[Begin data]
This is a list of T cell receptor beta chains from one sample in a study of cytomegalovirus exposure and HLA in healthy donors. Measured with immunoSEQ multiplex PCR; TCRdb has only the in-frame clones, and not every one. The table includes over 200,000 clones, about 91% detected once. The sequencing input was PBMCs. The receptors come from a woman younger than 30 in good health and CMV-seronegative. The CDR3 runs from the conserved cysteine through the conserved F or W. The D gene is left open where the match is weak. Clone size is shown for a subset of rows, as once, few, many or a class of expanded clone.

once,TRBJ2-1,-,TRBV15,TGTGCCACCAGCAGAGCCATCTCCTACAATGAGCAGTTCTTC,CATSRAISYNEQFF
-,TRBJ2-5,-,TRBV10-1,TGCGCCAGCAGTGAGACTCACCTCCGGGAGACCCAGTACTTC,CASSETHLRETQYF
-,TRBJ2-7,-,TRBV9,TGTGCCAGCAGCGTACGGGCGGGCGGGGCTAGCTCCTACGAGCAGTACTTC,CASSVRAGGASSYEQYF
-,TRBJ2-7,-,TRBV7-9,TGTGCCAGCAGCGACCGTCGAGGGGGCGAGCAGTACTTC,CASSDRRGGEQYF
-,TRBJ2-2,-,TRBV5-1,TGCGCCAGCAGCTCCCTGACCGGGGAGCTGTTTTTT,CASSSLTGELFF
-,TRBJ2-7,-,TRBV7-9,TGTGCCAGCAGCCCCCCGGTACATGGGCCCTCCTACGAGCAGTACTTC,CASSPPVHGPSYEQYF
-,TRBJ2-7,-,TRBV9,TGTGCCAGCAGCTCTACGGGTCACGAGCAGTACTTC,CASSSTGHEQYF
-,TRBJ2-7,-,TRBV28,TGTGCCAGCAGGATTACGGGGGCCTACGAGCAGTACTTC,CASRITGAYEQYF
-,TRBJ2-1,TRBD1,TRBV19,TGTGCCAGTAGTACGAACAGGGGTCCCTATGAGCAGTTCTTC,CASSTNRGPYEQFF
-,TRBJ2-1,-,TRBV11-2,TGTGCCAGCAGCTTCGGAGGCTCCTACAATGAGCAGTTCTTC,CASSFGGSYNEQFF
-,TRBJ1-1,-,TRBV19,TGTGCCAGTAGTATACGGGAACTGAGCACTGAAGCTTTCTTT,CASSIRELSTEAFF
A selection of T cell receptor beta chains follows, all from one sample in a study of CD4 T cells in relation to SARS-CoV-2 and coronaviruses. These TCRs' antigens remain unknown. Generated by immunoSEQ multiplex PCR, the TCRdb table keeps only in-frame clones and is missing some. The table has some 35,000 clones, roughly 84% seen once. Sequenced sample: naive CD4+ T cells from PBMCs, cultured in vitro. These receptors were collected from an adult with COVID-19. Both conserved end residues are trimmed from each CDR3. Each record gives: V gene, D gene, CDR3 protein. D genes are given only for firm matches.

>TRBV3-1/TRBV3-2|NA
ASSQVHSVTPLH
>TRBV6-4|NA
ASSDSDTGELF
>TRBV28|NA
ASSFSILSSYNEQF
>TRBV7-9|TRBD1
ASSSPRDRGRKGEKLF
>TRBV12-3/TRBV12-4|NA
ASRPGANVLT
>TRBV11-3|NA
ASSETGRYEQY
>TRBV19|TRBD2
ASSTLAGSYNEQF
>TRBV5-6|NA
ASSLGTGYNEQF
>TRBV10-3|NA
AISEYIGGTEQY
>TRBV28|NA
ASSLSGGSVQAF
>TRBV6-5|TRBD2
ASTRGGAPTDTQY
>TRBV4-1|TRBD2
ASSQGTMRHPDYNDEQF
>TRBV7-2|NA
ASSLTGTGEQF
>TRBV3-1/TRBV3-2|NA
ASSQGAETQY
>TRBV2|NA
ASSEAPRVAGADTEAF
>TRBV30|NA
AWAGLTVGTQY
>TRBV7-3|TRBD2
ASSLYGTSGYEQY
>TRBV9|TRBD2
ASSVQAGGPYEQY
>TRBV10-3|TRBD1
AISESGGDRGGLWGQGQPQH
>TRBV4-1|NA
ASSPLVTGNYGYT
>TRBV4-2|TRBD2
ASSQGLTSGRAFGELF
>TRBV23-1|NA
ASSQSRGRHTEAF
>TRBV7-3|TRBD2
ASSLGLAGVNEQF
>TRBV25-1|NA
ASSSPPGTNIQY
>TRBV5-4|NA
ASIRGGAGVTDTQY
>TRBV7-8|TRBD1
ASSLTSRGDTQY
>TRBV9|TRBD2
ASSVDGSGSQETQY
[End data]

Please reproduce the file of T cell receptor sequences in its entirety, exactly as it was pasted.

This is a list of T cell receptor beta chains from one sample in a study of cytomegalovirus exposure and HLA in healthy donors. Measured with immunoSEQ multiplex PCR; TCRdb has only the in-frame clones, and not every one. The table includes over 200,000 clones, about 91% detected once. The sequencing input was PBMCs. The receptors come from a woman younger than 30 in good health and CMV-seronegative. The CDR3 runs from the conserved cysteine through the conserved F or W. The D gene is left open where the match is weak. Clone size is shown for a subset of rows, as once, few, many or a class of expanded clone.

once,TRBJ2-1,-,TRBV15,TGTGCCACCAGCAGAGCCATCTCCTACAATGAGCAGTTCTTC,CATSRAISYNEQFF
-,TRBJ2-5,-,TRBV10-1,TGCGCCAGCAGTGAGACTCACCTCCGGGAGACCCAGTACTTC,CASSETHLRETQYF
-,TRBJ2-7,-,TRBV9,TGTGCCAGCAGCGTACGGGCGGGCGGGGCTAGCTCCTACGAGCAGTACTTC,CASSVRAGGASSYEQYF
-,TRBJ2-7,-,TRBV7-9,TGTGCCAGCAGCGACCGTCGAGGGGGCGAGCAGTACTTC,CASSDRRGGEQYF
-,TRBJ2-2,-,TRBV5-1,TGCGCCAGCAGCTCCCTGACCGGGGAGCTGTTTTTT,CASSSLTGELFF
-,TRBJ2-7,-,TRBV7-9,TGTGCCAGCAGCCCCCCGGTACATGGGCCCTCCTACGAGCAGTACTTC,CASSPPVHGPSYEQYF
-,TRBJ2-7,-,TRBV9,TGTGCCAGCAGCTCTACGGGTCACGAGCAGTACTTC,CASSSTGHEQYF
-,TRBJ2-7,-,TRBV28,TGTGCCAGCAGGATTACGGGGGCCTACGAGCAGTACTTC,CASRITGAYEQYF
-,TRBJ2-1,TRBD1,TRBV19,TGTGCCAGTAGTACGAACAGGGGTCCCTATGAGCAGTTCTTC,CASSTNRGPYEQFF
-,TRBJ2-1,-,TRBV11-2,TGTGCCAGCAGCTTCGGAGGCTCCTACAATGAGCAGTTCTTC,CASSFGGSYNEQFF
-,TRBJ1-1,-,TRBV19,TGTGCCAGTAGTATACGGGAACTGAGCACTGAAGCTTTCTTT,CASSIRELSTEAFF
A selection of T cell receptor beta chains follows, all from one sample in a study of CD4 T cells in relation to SARS-CoV-2 and coronaviruses. These TCRs' antigens remain unknown. Generated by immunoSEQ multiplex PCR, the TCRdb table keeps only in-frame clones and is missing some. The table has some 35,000 clones, roughly 84% seen once. Sequenced sample: naive CD4+ T cells from PBMCs, cultured in vitro. These receptors were collected from an adult with COVID-19. Both conserved end residues are trimmed from each CDR3. Each record gives: V gene, D gene, CDR3 protein. D genes are given only for firm matches.

>TRBV3-1/TRBV3-2|NA
ASSQVHSVTPLH
>TRBV6-4|NA
ASSDSDTGELF
>TRBV28|NA
ASSFSILSSYNEQF
>TRBV7-9|TRBD1
ASSSPRDRGRKGEKLF
>TRBV12-3/TRBV12-4|NA
ASRPGANVLT
>TRBV11-3|NA
ASSETGRYEQY
>TRBV19|TRBD2
ASSTLAGSYNEQF
>TRBV5-6|NA
ASSLGTGYNEQF
>TRBV10-3|NA
AISEYIGGTEQY
>TRBV28|NA
ASSLSGGSVQAF
>TRBV6-5|TRBD2
ASTRGGAPTDTQY
>TRBV4-1|TRBD2
ASSQGTMRHPDYNDEQF
>TRBV7-2|NA
ASSLTGTGEQF
>TRBV3-1/TRBV3-2|NA
ASSQGAETQY
>TRBV2|NA
ASSEAPRVAGADTEAF
>TRBV30|NA
AWAGLTVGTQY
>TRBV7-3|TRBD2
ASSLYGTSGYEQY
>TRBV9|TRBD2
ASSVQAGGPYEQY
>TRBV10-3|TRBD1
AISESGGDRGGLWGQGQPQH
>TRBV4-1|NA
ASSPLVTGNYGYT
>TRBV4-2|TRBD2
ASSQGLTSGRAFGELF
>TRBV23-1|NA
ASSQSRGRHTEAF
>TRBV7-3|TRBD2
ASSLGLAGVNEQF
>TRBV25-1|NA
ASSSPPGTNIQY
>TRBV5-4|NA
ASIRGGAGVTDTQY
>TRBV7-8|TRBD1
ASSLTSRGDTQY
>TRBV9|TRBD2
ASSVDGSGSQETQY